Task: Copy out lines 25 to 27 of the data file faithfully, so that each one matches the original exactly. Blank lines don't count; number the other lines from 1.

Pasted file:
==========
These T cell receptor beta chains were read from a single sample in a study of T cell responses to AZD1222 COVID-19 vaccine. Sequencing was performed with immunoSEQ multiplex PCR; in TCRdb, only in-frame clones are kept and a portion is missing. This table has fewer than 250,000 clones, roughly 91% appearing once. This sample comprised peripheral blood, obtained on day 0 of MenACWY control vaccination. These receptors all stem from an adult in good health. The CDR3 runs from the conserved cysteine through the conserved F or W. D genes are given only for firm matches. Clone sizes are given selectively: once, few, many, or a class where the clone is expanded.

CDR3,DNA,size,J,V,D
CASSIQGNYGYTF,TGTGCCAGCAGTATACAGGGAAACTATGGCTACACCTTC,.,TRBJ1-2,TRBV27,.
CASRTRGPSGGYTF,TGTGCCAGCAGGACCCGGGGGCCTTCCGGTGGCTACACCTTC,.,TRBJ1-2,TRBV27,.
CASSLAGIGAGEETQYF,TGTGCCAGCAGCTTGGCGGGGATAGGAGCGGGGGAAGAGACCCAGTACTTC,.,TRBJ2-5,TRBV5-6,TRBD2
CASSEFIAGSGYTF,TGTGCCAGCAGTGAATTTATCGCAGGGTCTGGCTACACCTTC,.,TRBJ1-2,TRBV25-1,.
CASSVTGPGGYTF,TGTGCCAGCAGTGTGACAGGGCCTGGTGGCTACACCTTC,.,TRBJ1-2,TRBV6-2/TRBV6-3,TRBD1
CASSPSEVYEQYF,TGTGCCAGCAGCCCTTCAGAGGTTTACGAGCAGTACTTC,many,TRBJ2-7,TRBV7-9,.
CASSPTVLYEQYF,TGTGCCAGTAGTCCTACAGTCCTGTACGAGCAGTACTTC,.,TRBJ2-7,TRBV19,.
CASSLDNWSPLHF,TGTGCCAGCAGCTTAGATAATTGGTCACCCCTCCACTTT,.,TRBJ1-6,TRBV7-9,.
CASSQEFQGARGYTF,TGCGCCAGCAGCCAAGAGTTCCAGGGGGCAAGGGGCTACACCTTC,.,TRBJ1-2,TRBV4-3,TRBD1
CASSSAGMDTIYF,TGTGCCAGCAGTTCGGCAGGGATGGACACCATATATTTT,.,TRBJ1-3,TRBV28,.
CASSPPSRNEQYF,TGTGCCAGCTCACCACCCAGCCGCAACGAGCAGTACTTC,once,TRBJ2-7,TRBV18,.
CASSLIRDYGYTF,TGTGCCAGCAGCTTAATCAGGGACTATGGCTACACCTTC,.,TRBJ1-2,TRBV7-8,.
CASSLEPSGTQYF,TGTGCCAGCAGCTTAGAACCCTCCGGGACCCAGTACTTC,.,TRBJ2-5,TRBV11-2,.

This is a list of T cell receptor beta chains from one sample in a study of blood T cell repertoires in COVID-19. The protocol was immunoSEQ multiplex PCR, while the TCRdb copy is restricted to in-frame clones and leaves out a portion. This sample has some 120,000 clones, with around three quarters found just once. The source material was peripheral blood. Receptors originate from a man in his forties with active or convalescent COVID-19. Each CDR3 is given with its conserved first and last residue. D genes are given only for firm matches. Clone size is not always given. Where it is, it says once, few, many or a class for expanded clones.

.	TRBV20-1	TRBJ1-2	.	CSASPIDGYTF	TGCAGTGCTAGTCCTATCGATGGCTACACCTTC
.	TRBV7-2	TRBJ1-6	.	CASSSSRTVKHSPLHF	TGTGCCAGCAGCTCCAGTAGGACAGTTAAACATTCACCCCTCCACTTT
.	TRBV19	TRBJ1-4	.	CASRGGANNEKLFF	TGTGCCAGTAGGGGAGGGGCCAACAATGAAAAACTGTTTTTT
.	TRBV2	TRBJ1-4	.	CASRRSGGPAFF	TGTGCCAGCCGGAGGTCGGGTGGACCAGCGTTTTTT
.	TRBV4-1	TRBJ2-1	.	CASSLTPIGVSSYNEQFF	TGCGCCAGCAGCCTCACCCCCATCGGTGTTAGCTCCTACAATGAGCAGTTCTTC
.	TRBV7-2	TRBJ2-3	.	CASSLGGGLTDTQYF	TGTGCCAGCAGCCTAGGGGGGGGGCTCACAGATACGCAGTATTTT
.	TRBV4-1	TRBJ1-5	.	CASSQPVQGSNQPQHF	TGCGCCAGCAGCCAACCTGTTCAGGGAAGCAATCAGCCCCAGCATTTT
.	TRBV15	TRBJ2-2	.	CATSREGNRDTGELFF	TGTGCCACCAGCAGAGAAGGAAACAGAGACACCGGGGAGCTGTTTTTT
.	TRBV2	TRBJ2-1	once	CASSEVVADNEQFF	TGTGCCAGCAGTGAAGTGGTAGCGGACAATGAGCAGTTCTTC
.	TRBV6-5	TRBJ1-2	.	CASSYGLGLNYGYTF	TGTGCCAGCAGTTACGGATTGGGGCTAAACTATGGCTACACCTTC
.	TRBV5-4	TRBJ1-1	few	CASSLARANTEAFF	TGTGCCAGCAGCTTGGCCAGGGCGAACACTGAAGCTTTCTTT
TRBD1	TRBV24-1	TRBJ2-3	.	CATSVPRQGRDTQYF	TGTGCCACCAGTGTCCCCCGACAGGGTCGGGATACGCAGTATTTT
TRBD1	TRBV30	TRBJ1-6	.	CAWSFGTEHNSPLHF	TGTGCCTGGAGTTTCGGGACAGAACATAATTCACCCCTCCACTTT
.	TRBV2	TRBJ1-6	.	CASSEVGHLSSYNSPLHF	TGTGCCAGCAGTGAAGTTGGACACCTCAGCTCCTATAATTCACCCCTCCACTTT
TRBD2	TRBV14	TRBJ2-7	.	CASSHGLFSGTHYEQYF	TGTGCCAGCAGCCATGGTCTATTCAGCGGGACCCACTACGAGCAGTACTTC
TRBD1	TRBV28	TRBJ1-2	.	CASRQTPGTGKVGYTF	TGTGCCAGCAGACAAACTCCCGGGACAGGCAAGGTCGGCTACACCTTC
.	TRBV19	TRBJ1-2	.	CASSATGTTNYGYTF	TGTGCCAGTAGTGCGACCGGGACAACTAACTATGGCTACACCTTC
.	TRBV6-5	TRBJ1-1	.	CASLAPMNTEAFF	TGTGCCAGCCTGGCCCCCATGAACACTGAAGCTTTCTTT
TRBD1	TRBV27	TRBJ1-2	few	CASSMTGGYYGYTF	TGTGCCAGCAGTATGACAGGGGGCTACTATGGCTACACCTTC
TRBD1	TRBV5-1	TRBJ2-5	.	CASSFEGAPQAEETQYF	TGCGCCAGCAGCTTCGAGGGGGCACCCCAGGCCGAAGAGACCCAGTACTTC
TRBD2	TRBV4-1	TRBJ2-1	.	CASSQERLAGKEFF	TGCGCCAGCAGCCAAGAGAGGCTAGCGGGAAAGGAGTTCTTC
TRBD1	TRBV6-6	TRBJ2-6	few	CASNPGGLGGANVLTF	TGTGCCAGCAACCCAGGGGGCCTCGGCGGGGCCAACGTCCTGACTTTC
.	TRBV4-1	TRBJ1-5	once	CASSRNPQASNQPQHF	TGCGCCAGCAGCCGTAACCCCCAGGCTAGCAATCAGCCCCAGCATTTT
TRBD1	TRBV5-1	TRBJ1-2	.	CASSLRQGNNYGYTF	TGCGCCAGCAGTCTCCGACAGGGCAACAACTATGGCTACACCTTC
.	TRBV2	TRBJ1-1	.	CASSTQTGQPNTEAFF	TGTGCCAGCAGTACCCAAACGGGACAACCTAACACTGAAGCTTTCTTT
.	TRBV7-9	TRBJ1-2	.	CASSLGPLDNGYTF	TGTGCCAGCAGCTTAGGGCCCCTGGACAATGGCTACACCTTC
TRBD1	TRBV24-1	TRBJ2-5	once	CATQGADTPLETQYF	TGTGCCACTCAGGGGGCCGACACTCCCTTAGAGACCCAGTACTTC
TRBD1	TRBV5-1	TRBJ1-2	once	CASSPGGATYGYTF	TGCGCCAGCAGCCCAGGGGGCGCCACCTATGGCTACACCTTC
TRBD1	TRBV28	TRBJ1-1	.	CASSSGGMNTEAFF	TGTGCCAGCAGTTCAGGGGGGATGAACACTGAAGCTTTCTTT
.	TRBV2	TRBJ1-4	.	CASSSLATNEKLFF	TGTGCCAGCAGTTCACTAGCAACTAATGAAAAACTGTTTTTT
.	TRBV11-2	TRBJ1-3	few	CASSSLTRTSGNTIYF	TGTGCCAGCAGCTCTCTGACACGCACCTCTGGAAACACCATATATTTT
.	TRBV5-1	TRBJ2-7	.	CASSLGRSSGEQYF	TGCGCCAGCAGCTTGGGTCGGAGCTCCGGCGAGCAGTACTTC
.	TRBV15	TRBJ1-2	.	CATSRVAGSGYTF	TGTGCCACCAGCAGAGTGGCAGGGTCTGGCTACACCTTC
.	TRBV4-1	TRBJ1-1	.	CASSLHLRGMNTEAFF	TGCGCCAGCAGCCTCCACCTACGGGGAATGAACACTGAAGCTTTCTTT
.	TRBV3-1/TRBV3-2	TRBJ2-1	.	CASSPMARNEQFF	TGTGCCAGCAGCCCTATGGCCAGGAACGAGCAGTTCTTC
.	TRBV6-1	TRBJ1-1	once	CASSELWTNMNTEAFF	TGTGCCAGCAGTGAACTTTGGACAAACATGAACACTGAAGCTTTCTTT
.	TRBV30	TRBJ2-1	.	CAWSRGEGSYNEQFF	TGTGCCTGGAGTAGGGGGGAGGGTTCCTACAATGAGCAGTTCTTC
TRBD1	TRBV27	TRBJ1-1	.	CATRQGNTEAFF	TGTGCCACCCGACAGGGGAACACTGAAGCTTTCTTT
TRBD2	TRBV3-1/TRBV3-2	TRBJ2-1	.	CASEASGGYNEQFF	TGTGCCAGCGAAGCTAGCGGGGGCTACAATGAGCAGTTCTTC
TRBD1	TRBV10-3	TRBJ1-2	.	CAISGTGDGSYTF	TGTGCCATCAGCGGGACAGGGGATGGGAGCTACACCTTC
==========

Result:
.	TRBV2	TRBJ2-1	once	CASSEVVADNEQFF	TGTGCCAGCAGTGAAGTGGTAGCGGACAATGAGCAGTTCTTC
.	TRBV6-5	TRBJ1-2	.	CASSYGLGLNYGYTF	TGTGCCAGCAGTTACGGATTGGGGCTAAACTATGGCTACACCTTC
.	TRBV5-4	TRBJ1-1	few	CASSLARANTEAFF	TGTGCCAGCAGCTTGGCCAGGGCGAACACTGAAGCTTTCTTT